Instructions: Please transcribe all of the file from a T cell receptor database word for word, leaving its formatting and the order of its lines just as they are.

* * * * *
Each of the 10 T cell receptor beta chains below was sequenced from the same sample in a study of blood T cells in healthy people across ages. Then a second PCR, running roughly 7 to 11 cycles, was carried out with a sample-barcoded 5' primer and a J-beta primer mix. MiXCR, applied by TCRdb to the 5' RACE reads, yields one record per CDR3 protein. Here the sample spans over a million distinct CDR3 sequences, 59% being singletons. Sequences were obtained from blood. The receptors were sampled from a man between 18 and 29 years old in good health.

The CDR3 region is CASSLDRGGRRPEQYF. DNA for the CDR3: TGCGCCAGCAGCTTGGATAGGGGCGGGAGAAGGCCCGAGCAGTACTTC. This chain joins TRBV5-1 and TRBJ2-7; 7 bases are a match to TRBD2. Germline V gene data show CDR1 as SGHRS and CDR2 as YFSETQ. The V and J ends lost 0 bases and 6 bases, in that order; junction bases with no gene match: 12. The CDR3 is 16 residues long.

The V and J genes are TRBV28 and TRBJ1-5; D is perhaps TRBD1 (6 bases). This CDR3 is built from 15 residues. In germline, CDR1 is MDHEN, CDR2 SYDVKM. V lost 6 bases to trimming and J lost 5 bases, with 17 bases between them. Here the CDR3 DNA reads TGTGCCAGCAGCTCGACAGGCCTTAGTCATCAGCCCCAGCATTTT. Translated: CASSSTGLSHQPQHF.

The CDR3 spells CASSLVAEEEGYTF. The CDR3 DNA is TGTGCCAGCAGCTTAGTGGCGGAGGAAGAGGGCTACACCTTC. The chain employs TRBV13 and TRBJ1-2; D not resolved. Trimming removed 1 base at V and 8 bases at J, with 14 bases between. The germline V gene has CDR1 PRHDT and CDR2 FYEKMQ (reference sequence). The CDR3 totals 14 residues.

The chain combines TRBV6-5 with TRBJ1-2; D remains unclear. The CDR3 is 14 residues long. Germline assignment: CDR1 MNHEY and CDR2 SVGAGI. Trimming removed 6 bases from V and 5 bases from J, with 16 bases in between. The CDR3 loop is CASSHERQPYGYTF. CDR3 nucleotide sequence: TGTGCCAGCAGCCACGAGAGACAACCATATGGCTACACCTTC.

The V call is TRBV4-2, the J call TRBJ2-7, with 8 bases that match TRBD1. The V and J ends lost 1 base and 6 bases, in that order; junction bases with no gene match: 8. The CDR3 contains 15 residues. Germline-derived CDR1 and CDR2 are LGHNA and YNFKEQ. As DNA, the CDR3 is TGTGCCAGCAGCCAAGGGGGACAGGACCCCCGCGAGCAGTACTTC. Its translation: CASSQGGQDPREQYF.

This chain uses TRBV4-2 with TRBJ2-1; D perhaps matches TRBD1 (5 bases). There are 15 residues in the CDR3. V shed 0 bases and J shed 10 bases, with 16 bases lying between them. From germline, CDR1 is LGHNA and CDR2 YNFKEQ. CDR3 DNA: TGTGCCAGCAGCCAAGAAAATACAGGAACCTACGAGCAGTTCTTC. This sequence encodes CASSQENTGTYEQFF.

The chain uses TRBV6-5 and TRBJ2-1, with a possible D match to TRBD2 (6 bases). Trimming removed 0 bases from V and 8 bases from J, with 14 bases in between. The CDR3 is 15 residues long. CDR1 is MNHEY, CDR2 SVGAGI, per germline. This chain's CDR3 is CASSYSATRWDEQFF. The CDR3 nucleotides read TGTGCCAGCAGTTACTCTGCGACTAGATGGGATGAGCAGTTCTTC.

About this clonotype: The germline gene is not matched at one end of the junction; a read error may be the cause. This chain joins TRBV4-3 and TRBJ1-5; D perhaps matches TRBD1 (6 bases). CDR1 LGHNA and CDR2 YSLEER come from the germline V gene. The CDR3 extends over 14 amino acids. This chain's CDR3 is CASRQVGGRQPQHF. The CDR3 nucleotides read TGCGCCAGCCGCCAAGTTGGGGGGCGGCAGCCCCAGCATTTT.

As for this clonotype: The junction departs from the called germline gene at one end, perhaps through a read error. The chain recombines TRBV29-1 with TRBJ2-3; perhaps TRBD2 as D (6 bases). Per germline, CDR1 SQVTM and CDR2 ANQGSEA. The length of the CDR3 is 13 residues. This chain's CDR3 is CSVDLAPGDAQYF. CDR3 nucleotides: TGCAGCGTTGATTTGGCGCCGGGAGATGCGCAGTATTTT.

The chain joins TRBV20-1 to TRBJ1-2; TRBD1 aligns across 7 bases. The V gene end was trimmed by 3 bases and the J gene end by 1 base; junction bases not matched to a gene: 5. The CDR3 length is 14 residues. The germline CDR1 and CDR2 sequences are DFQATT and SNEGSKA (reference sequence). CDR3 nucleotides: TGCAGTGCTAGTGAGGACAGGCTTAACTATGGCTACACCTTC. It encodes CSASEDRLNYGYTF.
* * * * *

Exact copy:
Each of the 10 T cell receptor beta chains below was sequenced from the same sample in a study of blood T cells in healthy people across ages. Then a second PCR, running roughly 7 to 11 cycles, was carried out with a sample-barcoded 5' primer and a J-beta primer mix. MiXCR, applied by TCRdb to the 5' RACE reads, yields one record per CDR3 protein. Here the sample spans over a million distinct CDR3 sequences, 59% being singletons. Sequences were obtained from blood. The receptors were sampled from a man between 18 and 29 years old in good health.

The CDR3 region is CASSLDRGGRRPEQYF. DNA for the CDR3: TGCGCCAGCAGCTTGGATAGGGGCGGGAGAAGGCCCGAGCAGTACTTC. This chain joins TRBV5-1 and TRBJ2-7; 7 bases are a match to TRBD2. Germline V gene data show CDR1 as SGHRS and CDR2 as YFSETQ. The V and J ends lost 0 bases and 6 bases, in that order; junction bases with no gene match: 12. The CDR3 is 16 residues long.

The V and J genes are TRBV28 and TRBJ1-5; D is perhaps TRBD1 (6 bases). This CDR3 is built from 15 residues. In germline, CDR1 is MDHEN, CDR2 SYDVKM. V lost 6 bases to trimming and J lost 5 bases, with 17 bases between them. Here the CDR3 DNA reads TGTGCCAGCAGCTCGACAGGCCTTAGTCATCAGCCCCAGCATTTT. Translated: CASSSTGLSHQPQHF.

The CDR3 spells CASSLVAEEEGYTF. The CDR3 DNA is TGTGCCAGCAGCTTAGTGGCGGAGGAAGAGGGCTACACCTTC. The chain employs TRBV13 and TRBJ1-2; D not resolved. Trimming removed 1 base at V and 8 bases at J, with 14 bases between. The germline V gene has CDR1 PRHDT and CDR2 FYEKMQ (reference sequence). The CDR3 totals 14 residues.

The chain combines TRBV6-5 with TRBJ1-2; D remains unclear. The CDR3 is 14 residues long. Germline assignment: CDR1 MNHEY and CDR2 SVGAGI. Trimming removed 6 bases from V and 5 bases from J, with 16 bases in between. The CDR3 loop is CASSHERQPYGYTF. CDR3 nucleotide sequence: TGTGCCAGCAGCCACGAGAGACAACCATATGGCTACACCTTC.

The V call is TRBV4-2, the J call TRBJ2-7, with 8 bases that match TRBD1. The V and J ends lost 1 base and 6 bases, in that order; junction bases with no gene match: 8. The CDR3 contains 15 residues. Germline-derived CDR1 and CDR2 are LGHNA and YNFKEQ. As DNA, the CDR3 is TGTGCCAGCAGCCAAGGGGGACAGGACCCCCGCGAGCAGTACTTC. Its translation: CASSQGGQDPREQYF.

This chain uses TRBV4-2 with TRBJ2-1; D perhaps matches TRBD1 (5 bases). There are 15 residues in the CDR3. V shed 0 bases and J shed 10 bases, with 16 bases lying between them. From germline, CDR1 is LGHNA and CDR2 YNFKEQ. CDR3 DNA: TGTGCCAGCAGCCAAGAAAATACAGGAACCTACGAGCAGTTCTTC. This sequence encodes CASSQENTGTYEQFF.

The chain uses TRBV6-5 and TRBJ2-1, with a possible D match to TRBD2 (6 bases). Trimming removed 0 bases from V and 8 bases from J, with 14 bases in between. The CDR3 is 15 residues long. CDR1 is MNHEY, CDR2 SVGAGI, per germline. This chain's CDR3 is CASSYSATRWDEQFF. The CDR3 nucleotides read TGTGCCAGCAGTTACTCTGCGACTAGATGGGATGAGCAGTTCTTC.

About this clonotype: The germline gene is not matched at one end of the junction; a read error may be the cause. This chain joins TRBV4-3 and TRBJ1-5; D perhaps matches TRBD1 (6 bases). CDR1 LGHNA and CDR2 YSLEER come from the germline V gene. The CDR3 extends over 14 amino acids. This chain's CDR3 is CASRQVGGRQPQHF. The CDR3 nucleotides read TGCGCCAGCCGCCAAGTTGGGGGGCGGCAGCCCCAGCATTTT.

As for this clonotype: The junction departs from the called germline gene at one end, perhaps through a read error. The chain recombines TRBV29-1 with TRBJ2-3; perhaps TRBD2 as D (6 bases). Per germline, CDR1 SQVTM and CDR2 ANQGSEA. The length of the CDR3 is 13 residues. This chain's CDR3 is CSVDLAPGDAQYF. CDR3 nucleotides: TGCAGCGTTGATTTGGCGCCGGGAGATGCGCAGTATTTT.

The chain joins TRBV20-1 to TRBJ1-2; TRBD1 aligns across 7 bases. The V gene end was trimmed by 3 bases and the J gene end by 1 base; junction bases not matched to a gene: 5. The CDR3 length is 14 residues. The germline CDR1 and CDR2 sequences are DFQATT and SNEGSKA (reference sequence). CDR3 nucleotides: TGCAGTGCTAGTGAGGACAGGCTTAACTATGGCTACACCTTC. It encodes CSASEDRLNYGYTF.